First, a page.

Angular tips: async pipe

Today I want to share one important thing about usage of RxJS streams and async pipe in Angular applications. I still face some misunderstanding here or even the facts that people don’t suspect any potential issues with the code.

It’ll be very boring and probably not very useful if I just show code sample with unexpected behavior and code sample with expected behavior, because it might look like “Why are you doing it at all? Isn’t the code looks weird?”. So yeah, I’ll start from the preconditions and use case to explain what I wanted to achieve and how I wanted to achieve it.

Use Case

  • On the project I’m using Angular as a main framework (as you can guess from the title) and ngrx as a primary data management tool;
  • 95% of the components I have use ChangeDetectionStrategy.OnPush to avoid any redundant change detection cycles. As a result I use a lot of async pipes and RxJS streams directly from ngrx Store;
  • In the project I have list of filters which user can apply to narrow the search scope. These filters are just a plain list however we want to group them by some criteria and show as a expand/collapse tree to improve navigation and UX;


As a result I wanted to implement a solution, where filters are stored in the ngrx Store, because in all other parts of application it’s much more convenient to use these filters as a plain list to be able to quickly filter them out.

On the other hand component which is responsible for rendering filters as an expand/collapse tree will receive the stream from the ngrx Store, apply the transformation to the stream’s values and recursively render all the branches of the resulting tree.

Now we are finally ready to see some code. The code snippet looks quite big, but I’ve tried to make it as small as possible to remove all noise and leave only the problem itself.


When I’ve finished up with the code I noticed that the performance of this component is quite low (number of items in the production’s filters list was around 10 thousands). I was surprised, because rendering even 10 thousands of items should not be a problem (in this article I will not discuss the fact, that there are ways to avoid rendering huge DOM trees, for example, to render only visible parts of huge lists).

I’ve started to investigate the problem and found that actually the most of CPU time was spend inside map function, the function which is responsible for the initial list-to-tree transformation. This function was called around 100.000 times. In fact my expectation was that it will be called only once. What a surprise! If you run the sample application you’ll notice the same problem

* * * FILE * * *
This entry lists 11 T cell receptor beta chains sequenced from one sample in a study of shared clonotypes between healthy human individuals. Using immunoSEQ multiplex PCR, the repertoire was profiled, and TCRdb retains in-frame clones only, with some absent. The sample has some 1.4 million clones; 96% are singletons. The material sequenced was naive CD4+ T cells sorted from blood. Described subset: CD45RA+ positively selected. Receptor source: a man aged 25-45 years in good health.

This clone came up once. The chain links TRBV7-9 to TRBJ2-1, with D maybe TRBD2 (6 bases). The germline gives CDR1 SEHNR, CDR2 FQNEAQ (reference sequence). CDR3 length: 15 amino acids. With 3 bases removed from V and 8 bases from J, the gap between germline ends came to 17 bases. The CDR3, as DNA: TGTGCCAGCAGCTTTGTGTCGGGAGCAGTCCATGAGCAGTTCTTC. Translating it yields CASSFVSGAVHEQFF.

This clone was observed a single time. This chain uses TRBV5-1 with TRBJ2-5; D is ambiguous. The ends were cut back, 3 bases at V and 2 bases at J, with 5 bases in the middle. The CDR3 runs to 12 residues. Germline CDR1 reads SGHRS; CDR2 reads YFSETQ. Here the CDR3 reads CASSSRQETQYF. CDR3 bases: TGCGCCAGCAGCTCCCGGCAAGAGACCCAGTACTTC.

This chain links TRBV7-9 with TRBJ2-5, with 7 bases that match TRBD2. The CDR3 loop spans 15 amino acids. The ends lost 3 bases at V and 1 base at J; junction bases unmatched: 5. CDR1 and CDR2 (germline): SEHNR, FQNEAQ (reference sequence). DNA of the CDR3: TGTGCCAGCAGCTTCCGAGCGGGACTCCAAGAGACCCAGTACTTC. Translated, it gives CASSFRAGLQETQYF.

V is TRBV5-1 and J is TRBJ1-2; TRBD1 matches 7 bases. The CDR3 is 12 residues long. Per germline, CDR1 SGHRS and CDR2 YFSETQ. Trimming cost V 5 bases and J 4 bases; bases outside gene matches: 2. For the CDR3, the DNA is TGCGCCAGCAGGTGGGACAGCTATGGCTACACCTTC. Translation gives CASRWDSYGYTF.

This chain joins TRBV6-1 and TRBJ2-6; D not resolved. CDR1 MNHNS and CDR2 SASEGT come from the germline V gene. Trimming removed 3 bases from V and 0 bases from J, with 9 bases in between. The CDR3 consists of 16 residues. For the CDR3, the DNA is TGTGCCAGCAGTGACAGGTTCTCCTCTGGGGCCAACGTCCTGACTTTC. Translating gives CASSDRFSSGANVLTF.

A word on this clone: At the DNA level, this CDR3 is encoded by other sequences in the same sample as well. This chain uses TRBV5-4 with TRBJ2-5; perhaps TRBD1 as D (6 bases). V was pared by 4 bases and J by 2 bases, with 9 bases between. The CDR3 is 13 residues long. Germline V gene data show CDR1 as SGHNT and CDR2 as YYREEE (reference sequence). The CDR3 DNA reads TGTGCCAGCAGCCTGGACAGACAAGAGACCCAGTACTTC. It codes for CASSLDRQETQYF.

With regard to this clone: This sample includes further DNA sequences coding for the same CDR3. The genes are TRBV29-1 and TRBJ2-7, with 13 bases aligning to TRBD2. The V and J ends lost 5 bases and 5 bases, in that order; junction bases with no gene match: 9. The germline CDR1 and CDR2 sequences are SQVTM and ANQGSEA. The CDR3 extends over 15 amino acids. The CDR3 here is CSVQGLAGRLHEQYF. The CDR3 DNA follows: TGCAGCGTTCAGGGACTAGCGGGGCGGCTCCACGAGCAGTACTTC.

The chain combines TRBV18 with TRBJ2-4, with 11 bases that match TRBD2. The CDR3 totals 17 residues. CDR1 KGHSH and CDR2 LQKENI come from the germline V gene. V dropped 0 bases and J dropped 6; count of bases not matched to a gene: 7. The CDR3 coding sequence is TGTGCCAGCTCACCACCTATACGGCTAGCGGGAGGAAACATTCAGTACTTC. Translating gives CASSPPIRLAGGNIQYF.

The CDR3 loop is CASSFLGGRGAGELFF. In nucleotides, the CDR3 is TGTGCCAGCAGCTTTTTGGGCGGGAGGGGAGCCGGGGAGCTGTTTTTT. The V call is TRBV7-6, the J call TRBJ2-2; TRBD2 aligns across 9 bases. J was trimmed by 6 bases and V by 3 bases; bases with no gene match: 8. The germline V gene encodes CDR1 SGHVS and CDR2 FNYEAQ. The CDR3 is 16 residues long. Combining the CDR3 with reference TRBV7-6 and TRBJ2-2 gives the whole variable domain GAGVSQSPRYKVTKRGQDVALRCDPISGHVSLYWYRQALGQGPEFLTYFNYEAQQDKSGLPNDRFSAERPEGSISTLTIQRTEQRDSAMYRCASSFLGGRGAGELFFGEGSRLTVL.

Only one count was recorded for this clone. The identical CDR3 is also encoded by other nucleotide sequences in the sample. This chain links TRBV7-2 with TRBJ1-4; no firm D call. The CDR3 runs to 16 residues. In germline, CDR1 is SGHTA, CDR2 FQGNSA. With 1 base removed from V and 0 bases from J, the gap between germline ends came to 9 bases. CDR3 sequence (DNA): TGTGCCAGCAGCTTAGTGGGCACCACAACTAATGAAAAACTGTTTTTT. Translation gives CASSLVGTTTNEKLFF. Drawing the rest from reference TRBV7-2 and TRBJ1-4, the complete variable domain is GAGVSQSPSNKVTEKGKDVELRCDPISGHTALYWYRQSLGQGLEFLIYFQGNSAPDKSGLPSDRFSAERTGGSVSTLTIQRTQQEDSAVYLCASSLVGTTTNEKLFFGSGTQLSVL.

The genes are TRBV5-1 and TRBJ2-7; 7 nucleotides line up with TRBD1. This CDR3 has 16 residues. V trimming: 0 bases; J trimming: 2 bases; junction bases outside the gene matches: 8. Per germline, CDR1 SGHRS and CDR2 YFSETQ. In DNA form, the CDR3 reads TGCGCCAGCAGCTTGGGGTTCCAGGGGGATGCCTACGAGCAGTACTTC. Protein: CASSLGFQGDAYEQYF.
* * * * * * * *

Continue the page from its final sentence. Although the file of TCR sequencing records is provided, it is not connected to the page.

map function was called 13 time


To fix the problem at first we need to understand what just happened. And the answer in that particular case is quite simple: each time you create a subscription your subscription asks the stream for the last saved value (please, take into account, that not all streams will emit the last value for each new subscription, but in this sample I’m replicating the behavior of ngrx Store). This value emitted by the stream itself, it means that it should bypass all the transformations again, including our “lightweight operation”.

In Angular we create a subscription to an observable each time we use async pipe. So to fix this problem we will perform three actions:

  • Reduce the number of async pipes where it’s possible to reduce number of subscriptions;
  • Change ChangeDetectionStrategy from Default to OnPush to reduce number change detection cycles (actually the second bunch of calls is triggered by redundant change detection cycle);
  • Cache result of our transformation for further use by using publishReplay operator;
screenshot of fixed application

Here is the resulting code (I’ve marked lines with changes with comments):

Also you can find the original source code on the GitHub (without fixes) and play with it:


Work with streams and reactive programming contains a lot of unexpected behaviors and potential problems. I encourage you to dive really deep into reactive programming because despite the fact that it contains some surprises in the long term it’s very beneficial and proper usage can lead to more clean code and design.

If you still have questions feel free to contact me in the comments below.

Also if you find this material useful don’t forget to subscribe and share it with your colleagues! Thanks!

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